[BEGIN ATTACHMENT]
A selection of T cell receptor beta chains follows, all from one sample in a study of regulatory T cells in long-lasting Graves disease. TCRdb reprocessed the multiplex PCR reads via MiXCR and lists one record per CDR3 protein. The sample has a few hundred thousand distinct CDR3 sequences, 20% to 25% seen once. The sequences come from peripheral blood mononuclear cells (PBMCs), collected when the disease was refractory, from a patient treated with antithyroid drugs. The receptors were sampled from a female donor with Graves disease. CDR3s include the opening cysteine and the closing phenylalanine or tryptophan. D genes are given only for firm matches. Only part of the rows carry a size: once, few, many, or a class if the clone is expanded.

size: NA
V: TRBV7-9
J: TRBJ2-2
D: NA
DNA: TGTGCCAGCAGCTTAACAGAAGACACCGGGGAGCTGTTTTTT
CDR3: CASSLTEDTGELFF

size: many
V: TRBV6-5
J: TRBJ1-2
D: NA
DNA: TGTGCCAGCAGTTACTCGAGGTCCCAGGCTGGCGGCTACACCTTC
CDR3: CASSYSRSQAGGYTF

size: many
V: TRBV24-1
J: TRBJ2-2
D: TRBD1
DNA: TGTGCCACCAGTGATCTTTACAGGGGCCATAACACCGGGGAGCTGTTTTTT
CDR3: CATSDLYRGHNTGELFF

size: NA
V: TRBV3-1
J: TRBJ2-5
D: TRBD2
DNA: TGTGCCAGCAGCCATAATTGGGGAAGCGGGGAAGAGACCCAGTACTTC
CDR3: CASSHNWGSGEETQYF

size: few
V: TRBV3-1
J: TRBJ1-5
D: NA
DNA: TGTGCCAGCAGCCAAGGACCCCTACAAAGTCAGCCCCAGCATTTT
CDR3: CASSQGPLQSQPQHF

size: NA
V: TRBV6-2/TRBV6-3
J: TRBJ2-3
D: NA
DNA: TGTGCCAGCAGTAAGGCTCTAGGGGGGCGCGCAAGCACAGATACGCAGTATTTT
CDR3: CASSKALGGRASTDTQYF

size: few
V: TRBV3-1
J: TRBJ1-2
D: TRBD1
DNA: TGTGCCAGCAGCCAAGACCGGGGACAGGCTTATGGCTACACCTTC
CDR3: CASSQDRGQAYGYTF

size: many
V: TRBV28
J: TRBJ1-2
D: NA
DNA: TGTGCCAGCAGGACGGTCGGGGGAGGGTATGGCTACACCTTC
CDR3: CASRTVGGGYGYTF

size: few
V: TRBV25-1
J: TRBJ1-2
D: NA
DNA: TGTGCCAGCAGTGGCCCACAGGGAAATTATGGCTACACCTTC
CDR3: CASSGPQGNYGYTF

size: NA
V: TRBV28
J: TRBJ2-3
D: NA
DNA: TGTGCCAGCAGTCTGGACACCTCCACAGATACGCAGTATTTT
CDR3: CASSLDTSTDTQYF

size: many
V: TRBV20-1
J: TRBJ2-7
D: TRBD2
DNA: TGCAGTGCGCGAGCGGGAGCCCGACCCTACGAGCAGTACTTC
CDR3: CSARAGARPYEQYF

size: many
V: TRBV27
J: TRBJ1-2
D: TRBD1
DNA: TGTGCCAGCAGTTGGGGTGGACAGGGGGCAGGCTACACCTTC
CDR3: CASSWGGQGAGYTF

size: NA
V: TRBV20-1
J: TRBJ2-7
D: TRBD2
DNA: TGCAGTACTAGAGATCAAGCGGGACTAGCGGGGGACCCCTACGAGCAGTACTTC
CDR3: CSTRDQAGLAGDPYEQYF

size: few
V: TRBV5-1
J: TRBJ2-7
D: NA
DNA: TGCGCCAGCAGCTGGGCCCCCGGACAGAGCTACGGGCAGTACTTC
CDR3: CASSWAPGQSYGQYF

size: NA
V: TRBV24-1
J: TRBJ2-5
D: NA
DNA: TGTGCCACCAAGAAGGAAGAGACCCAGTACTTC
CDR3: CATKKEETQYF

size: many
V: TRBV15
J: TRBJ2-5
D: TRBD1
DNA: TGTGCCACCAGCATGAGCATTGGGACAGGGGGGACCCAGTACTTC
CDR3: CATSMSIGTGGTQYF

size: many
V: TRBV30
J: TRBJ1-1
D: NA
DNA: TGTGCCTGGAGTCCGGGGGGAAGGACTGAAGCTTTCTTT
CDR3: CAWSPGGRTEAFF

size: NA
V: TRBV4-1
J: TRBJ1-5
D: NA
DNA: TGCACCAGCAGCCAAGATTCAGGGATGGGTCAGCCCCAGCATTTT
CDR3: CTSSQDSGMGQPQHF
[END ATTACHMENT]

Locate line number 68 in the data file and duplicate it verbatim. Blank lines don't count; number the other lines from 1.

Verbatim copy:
size: many